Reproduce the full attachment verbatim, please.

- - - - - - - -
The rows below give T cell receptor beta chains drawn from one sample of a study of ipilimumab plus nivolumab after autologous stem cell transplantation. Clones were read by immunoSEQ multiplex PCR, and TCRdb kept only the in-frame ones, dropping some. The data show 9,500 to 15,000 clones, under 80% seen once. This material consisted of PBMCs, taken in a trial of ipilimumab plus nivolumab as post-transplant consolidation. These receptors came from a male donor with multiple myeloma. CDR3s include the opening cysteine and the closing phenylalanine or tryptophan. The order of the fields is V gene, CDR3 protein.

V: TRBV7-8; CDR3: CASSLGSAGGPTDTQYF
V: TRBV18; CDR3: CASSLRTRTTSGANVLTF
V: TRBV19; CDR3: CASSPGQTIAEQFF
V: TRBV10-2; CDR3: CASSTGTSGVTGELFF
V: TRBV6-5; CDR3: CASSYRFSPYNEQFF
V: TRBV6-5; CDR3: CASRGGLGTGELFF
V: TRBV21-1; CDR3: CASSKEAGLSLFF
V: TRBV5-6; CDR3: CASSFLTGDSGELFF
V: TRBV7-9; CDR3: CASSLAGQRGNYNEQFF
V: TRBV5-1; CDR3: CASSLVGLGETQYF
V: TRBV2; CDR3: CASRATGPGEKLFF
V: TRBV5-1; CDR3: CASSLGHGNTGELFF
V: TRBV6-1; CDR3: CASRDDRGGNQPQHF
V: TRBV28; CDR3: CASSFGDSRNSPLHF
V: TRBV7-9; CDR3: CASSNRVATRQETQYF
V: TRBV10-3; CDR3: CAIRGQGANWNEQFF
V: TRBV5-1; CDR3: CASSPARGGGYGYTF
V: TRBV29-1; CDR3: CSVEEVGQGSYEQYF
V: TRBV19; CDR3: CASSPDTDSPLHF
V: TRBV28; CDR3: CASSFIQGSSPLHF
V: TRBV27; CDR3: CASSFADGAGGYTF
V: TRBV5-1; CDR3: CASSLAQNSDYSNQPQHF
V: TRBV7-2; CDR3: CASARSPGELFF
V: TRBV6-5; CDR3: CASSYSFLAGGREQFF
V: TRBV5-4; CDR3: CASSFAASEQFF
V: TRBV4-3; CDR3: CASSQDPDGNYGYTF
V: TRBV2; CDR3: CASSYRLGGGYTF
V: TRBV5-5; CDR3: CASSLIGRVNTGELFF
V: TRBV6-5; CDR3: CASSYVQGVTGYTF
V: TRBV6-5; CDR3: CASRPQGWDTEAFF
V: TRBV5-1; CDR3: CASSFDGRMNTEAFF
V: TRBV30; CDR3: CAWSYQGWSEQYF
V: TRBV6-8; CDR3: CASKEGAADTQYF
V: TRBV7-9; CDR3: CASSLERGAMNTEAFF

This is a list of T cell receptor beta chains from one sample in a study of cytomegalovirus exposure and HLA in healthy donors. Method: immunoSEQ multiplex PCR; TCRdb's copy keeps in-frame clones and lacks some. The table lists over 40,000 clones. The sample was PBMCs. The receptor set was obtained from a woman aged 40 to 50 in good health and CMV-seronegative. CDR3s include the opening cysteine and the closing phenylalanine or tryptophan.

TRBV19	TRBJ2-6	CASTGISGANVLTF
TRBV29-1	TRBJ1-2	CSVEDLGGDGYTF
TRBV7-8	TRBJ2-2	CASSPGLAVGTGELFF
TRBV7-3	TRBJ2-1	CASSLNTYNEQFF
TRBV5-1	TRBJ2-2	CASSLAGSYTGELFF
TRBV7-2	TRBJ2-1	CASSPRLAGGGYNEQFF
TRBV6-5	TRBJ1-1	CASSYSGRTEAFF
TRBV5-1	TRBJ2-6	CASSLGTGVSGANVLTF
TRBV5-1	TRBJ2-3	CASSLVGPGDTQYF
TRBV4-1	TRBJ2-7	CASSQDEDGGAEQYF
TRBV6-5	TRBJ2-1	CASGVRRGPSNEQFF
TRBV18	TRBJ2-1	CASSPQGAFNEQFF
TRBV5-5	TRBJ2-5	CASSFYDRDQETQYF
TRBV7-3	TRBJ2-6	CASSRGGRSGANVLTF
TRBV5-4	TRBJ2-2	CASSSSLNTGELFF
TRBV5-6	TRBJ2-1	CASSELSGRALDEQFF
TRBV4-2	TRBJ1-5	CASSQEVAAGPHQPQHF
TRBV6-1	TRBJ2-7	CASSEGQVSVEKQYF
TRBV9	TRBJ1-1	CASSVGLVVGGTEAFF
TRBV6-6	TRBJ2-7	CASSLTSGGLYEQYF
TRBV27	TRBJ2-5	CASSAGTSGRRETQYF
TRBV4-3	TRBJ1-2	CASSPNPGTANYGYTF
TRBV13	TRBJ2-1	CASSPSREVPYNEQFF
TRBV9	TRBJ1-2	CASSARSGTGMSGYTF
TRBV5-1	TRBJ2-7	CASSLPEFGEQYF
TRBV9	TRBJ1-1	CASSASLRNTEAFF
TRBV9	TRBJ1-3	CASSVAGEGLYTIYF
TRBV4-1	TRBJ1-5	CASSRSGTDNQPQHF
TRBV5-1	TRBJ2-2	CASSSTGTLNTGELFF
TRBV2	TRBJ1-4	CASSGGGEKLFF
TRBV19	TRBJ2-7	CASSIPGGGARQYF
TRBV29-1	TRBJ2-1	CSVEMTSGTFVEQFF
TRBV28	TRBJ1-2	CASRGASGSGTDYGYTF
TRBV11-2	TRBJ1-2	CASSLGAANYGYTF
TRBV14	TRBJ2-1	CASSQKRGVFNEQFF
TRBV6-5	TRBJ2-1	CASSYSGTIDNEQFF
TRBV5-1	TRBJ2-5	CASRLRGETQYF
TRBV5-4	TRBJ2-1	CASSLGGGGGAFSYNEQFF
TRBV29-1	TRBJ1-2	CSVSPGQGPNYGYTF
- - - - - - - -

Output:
The rows below give T cell receptor beta chains drawn from one sample of a study of ipilimumab plus nivolumab after autologous stem cell transplantation. Clones were read by immunoSEQ multiplex PCR, and TCRdb kept only the in-frame ones, dropping some. The data show 9,500 to 15,000 clones, under 80% seen once. This material consisted of PBMCs, taken in a trial of ipilimumab plus nivolumab as post-transplant consolidation. These receptors came from a male donor with multiple myeloma. CDR3s include the opening cysteine and the closing phenylalanine or tryptophan. The order of the fields is V gene, CDR3 protein.

V: TRBV7-8; CDR3: CASSLGSAGGPTDTQYF
V: TRBV18; CDR3: CASSLRTRTTSGANVLTF
V: TRBV19; CDR3: CASSPGQTIAEQFF
V: TRBV10-2; CDR3: CASSTGTSGVTGELFF
V: TRBV6-5; CDR3: CASSYRFSPYNEQFF
V: TRBV6-5; CDR3: CASRGGLGTGELFF
V: TRBV21-1; CDR3: CASSKEAGLSLFF
V: TRBV5-6; CDR3: CASSFLTGDSGELFF
V: TRBV7-9; CDR3: CASSLAGQRGNYNEQFF
V: TRBV5-1; CDR3: CASSLVGLGETQYF
V: TRBV2; CDR3: CASRATGPGEKLFF
V: TRBV5-1; CDR3: CASSLGHGNTGELFF
V: TRBV6-1; CDR3: CASRDDRGGNQPQHF
V: TRBV28; CDR3: CASSFGDSRNSPLHF
V: TRBV7-9; CDR3: CASSNRVATRQETQYF
V: TRBV10-3; CDR3: CAIRGQGANWNEQFF
V: TRBV5-1; CDR3: CASSPARGGGYGYTF
V: TRBV29-1; CDR3: CSVEEVGQGSYEQYF
V: TRBV19; CDR3: CASSPDTDSPLHF
V: TRBV28; CDR3: CASSFIQGSSPLHF
V: TRBV27; CDR3: CASSFADGAGGYTF
V: TRBV5-1; CDR3: CASSLAQNSDYSNQPQHF
V: TRBV7-2; CDR3: CASARSPGELFF
V: TRBV6-5; CDR3: CASSYSFLAGGREQFF
V: TRBV5-4; CDR3: CASSFAASEQFF
V: TRBV4-3; CDR3: CASSQDPDGNYGYTF
V: TRBV2; CDR3: CASSYRLGGGYTF
V: TRBV5-5; CDR3: CASSLIGRVNTGELFF
V: TRBV6-5; CDR3: CASSYVQGVTGYTF
V: TRBV6-5; CDR3: CASRPQGWDTEAFF
V: TRBV5-1; CDR3: CASSFDGRMNTEAFF
V: TRBV30; CDR3: CAWSYQGWSEQYF
V: TRBV6-8; CDR3: CASKEGAADTQYF
V: TRBV7-9; CDR3: CASSLERGAMNTEAFF

This is a list of T cell receptor beta chains from one sample in a study of cytomegalovirus exposure and HLA in healthy donors. Method: immunoSEQ multiplex PCR; TCRdb's copy keeps in-frame clones and lacks some. The table lists over 40,000 clones. The sample was PBMCs. The receptor set was obtained from a woman aged 40 to 50 in good health and CMV-seronegative. CDR3s include the opening cysteine and the closing phenylalanine or tryptophan.

TRBV19	TRBJ2-6	CASTGISGANVLTF
TRBV29-1	TRBJ1-2	CSVEDLGGDGYTF
TRBV7-8	TRBJ2-2	CASSPGLAVGTGELFF
TRBV7-3	TRBJ2-1	CASSLNTYNEQFF
TRBV5-1	TRBJ2-2	CASSLAGSYTGELFF
TRBV7-2	TRBJ2-1	CASSPRLAGGGYNEQFF
TRBV6-5	TRBJ1-1	CASSYSGRTEAFF
TRBV5-1	TRBJ2-6	CASSLGTGVSGANVLTF
TRBV5-1	TRBJ2-3	CASSLVGPGDTQYF
TRBV4-1	TRBJ2-7	CASSQDEDGGAEQYF
TRBV6-5	TRBJ2-1	CASGVRRGPSNEQFF
TRBV18	TRBJ2-1	CASSPQGAFNEQFF
TRBV5-5	TRBJ2-5	CASSFYDRDQETQYF
TRBV7-3	TRBJ2-6	CASSRGGRSGANVLTF
TRBV5-4	TRBJ2-2	CASSSSLNTGELFF
TRBV5-6	TRBJ2-1	CASSELSGRALDEQFF
TRBV4-2	TRBJ1-5	CASSQEVAAGPHQPQHF
TRBV6-1	TRBJ2-7	CASSEGQVSVEKQYF
TRBV9	TRBJ1-1	CASSVGLVVGGTEAFF
TRBV6-6	TRBJ2-7	CASSLTSGGLYEQYF
TRBV27	TRBJ2-5	CASSAGTSGRRETQYF
TRBV4-3	TRBJ1-2	CASSPNPGTANYGYTF
TRBV13	TRBJ2-1	CASSPSREVPYNEQFF
TRBV9	TRBJ1-2	CASSARSGTGMSGYTF
TRBV5-1	TRBJ2-7	CASSLPEFGEQYF
TRBV9	TRBJ1-1	CASSASLRNTEAFF
TRBV9	TRBJ1-3	CASSVAGEGLYTIYF
TRBV4-1	TRBJ1-5	CASSRSGTDNQPQHF
TRBV5-1	TRBJ2-2	CASSSTGTLNTGELFF
TRBV2	TRBJ1-4	CASSGGGEKLFF
TRBV19	TRBJ2-7	CASSIPGGGARQYF
TRBV29-1	TRBJ2-1	CSVEMTSGTFVEQFF
TRBV28	TRBJ1-2	CASRGASGSGTDYGYTF
TRBV11-2	TRBJ1-2	CASSLGAANYGYTF
TRBV14	TRBJ2-1	CASSQKRGVFNEQFF
TRBV6-5	TRBJ2-1	CASSYSGTIDNEQFF
TRBV5-1	TRBJ2-5	CASRLRGETQYF
TRBV5-4	TRBJ2-1	CASSLGGGGGAFSYNEQFF
TRBV29-1	TRBJ1-2	CSVSPGQGPNYGYTF